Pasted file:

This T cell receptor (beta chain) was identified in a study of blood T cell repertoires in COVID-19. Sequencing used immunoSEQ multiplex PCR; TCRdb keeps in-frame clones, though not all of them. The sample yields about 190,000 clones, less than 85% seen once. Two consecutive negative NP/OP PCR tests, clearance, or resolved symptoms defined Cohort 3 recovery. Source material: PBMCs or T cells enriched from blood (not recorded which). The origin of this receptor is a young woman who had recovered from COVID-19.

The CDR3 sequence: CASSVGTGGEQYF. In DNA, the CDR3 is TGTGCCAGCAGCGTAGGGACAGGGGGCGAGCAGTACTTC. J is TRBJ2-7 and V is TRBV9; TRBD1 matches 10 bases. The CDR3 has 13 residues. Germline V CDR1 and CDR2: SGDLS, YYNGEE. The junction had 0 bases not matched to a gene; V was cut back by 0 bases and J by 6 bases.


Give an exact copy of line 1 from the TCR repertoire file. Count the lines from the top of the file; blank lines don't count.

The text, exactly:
This T cell receptor (beta chain) was identified in a study of blood T cell repertoires in COVID-19. Sequencing used immunoSEQ multiplex PCR; TCRdb keeps in-frame clones, though not all of them. The sample yields about 190,000 clones, less than 85% seen once. Two consecutive negative NP/OP PCR tests, clearance, or resolved symptoms defined Cohort 3 recovery. Source material: PBMCs or T cells enriched from blood (not recorded which). The origin of this receptor is a young woman who had recovered from COVID-19.